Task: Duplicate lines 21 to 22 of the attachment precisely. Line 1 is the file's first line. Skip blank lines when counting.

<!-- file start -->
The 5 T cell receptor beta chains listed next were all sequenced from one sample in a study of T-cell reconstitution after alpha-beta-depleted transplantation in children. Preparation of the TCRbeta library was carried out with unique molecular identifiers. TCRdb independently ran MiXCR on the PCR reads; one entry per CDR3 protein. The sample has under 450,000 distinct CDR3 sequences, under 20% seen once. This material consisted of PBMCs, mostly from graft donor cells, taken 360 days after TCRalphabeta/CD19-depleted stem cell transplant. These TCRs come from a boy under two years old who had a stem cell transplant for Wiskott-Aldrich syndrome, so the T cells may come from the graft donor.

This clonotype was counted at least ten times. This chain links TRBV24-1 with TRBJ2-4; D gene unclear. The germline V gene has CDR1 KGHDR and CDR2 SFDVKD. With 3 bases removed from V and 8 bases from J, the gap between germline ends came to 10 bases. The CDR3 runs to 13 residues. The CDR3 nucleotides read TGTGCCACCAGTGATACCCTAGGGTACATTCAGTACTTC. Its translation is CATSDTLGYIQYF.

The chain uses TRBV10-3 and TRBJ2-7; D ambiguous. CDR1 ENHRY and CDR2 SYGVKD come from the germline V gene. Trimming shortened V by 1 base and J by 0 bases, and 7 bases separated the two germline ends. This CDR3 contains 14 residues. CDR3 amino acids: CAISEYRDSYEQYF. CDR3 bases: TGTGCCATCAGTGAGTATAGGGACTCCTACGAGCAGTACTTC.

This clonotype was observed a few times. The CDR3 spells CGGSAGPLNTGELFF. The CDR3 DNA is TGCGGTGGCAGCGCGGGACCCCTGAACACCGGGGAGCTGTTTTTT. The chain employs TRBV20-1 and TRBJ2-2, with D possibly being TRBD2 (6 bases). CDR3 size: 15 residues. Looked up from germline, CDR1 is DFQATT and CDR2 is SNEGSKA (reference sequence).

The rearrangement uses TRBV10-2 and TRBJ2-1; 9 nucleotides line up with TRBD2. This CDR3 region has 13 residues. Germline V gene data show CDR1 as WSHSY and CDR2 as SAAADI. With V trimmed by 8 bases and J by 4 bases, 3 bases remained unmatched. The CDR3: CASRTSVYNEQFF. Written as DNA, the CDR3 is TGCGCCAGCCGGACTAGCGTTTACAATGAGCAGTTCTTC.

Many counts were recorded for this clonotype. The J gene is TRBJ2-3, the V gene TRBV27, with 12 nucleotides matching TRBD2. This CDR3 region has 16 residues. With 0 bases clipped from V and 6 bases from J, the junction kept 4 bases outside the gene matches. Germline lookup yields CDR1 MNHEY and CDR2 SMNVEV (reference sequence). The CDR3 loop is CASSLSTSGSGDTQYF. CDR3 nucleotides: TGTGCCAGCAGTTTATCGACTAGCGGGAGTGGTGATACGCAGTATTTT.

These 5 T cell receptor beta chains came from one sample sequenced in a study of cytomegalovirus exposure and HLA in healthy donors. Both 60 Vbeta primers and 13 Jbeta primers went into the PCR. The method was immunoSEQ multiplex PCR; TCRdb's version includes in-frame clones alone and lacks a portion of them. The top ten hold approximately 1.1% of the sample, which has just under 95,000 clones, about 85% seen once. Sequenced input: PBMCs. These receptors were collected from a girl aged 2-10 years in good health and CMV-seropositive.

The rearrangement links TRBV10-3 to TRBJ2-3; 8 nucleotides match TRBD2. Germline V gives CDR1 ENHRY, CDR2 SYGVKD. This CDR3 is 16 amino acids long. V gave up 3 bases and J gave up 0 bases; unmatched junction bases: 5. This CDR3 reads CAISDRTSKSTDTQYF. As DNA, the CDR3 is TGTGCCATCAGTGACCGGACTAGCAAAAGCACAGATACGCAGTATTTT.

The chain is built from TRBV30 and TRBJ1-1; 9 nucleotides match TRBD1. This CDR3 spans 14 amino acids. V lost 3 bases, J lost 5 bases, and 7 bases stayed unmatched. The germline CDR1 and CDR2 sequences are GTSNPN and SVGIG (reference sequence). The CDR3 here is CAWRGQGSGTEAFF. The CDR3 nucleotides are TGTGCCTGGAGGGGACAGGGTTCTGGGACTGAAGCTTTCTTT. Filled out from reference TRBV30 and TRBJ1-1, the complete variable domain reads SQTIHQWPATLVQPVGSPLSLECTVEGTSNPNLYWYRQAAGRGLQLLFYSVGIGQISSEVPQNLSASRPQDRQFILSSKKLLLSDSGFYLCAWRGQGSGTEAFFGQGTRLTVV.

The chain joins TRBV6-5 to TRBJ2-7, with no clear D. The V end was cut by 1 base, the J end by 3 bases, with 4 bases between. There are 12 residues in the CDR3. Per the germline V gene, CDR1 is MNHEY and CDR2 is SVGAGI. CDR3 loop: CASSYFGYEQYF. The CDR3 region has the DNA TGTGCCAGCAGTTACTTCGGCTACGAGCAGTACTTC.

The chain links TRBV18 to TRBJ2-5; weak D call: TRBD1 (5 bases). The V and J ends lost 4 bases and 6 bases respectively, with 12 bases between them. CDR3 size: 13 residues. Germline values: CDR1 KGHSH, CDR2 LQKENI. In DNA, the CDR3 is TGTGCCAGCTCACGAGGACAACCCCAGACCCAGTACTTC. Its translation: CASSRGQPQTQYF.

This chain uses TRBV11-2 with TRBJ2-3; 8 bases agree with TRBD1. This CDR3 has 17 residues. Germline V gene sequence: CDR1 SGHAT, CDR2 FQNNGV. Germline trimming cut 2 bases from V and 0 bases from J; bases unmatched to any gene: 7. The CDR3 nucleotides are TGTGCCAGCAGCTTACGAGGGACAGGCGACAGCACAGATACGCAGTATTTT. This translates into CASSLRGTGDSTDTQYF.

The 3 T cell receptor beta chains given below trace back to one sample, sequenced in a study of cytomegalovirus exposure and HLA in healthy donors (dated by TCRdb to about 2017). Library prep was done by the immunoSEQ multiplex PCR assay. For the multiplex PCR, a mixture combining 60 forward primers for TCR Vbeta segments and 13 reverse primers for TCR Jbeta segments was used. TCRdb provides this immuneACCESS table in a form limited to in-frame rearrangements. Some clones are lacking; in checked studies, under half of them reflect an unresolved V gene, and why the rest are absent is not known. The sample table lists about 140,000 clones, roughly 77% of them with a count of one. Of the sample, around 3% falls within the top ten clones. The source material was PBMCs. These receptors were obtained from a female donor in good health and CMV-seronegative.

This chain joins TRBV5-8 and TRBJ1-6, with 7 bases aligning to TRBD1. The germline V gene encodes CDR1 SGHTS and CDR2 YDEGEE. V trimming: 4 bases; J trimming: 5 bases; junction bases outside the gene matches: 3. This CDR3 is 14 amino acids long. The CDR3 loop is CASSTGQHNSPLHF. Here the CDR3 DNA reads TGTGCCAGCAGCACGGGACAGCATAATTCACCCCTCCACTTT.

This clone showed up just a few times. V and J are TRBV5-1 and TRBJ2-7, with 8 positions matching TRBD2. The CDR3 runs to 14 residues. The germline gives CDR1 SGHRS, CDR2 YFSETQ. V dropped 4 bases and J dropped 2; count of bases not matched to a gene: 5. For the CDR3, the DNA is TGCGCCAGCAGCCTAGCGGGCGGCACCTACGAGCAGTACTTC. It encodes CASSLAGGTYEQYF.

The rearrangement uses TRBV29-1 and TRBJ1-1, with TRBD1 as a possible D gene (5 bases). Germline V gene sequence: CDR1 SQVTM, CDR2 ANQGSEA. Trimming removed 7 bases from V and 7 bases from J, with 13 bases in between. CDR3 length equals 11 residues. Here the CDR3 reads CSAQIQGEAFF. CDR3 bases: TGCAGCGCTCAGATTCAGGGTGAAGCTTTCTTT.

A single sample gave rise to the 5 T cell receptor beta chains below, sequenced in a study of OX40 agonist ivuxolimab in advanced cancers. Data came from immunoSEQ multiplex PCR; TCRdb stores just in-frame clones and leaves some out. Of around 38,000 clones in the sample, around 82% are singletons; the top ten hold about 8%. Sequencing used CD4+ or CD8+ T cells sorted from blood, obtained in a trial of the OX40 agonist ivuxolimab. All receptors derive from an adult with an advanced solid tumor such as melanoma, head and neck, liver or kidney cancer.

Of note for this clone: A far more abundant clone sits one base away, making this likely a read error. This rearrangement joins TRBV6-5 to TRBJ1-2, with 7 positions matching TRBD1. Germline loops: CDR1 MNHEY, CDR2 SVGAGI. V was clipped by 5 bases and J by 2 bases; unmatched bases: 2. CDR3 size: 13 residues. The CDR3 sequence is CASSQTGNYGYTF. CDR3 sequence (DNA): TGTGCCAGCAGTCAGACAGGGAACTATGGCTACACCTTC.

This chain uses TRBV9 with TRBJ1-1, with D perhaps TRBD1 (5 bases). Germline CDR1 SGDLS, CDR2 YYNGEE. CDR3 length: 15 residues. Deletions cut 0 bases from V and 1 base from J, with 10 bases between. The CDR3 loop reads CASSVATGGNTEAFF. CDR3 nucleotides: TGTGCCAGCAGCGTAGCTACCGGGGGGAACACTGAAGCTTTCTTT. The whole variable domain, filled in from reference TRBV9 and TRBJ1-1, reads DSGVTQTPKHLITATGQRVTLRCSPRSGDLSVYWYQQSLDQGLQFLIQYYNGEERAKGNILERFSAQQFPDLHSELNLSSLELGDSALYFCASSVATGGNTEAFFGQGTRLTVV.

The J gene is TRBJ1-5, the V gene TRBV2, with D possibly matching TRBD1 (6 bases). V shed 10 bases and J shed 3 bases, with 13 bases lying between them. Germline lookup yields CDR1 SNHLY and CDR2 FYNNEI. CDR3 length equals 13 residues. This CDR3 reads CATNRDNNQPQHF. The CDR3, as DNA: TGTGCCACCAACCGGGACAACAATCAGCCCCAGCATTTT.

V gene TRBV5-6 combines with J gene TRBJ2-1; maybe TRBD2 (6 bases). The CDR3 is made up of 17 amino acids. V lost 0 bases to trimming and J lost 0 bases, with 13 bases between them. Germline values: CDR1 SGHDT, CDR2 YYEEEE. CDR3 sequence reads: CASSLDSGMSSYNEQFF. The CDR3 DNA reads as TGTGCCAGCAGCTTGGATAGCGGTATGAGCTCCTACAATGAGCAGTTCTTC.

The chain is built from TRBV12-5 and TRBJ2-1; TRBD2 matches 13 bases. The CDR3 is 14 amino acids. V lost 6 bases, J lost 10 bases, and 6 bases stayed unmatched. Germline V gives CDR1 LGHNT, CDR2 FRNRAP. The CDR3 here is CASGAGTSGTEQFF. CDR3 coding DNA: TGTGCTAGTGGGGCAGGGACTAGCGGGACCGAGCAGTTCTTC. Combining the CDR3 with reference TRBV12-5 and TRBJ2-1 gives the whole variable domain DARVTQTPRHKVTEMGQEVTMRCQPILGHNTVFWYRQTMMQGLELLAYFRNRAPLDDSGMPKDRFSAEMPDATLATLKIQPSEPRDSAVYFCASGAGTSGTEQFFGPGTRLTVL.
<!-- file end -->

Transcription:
V gene TRBV5-6 combines with J gene TRBJ2-1; maybe TRBD2 (6 bases). The CDR3 is made up of 17 amino acids. V lost 0 bases to trimming and J lost 0 bases, with 13 bases between them. Germline values: CDR1 SGHDT, CDR2 YYEEEE. CDR3 sequence reads: CASSLDSGMSSYNEQFF. The CDR3 DNA reads as TGTGCCAGCAGCTTGGATAGCGGTATGAGCTCCTACAATGAGCAGTTCTTC.

The chain is built from TRBV12-5 and TRBJ2-1; TRBD2 matches 13 bases. The CDR3 is 14 amino acids. V lost 6 bases, J lost 10 bases, and 6 bases stayed unmatched. Germline V gives CDR1 LGHNT, CDR2 FRNRAP. The CDR3 here is CASGAGTSGTEQFF. CDR3 coding DNA: TGTGCTAGTGGGGCAGGGACTAGCGGGACCGAGCAGTTCTTC. Combining the CDR3 with reference TRBV12-5 and TRBJ2-1 gives the whole variable domain DARVTQTPRHKVTEMGQEVTMRCQPILGHNTVFWYRQTMMQGLELLAYFRNRAPLDDSGMPKDRFSAEMPDATLATLKIQPSEPRDSAVYFCASGAGTSGTEQFFGPGTRLTVL.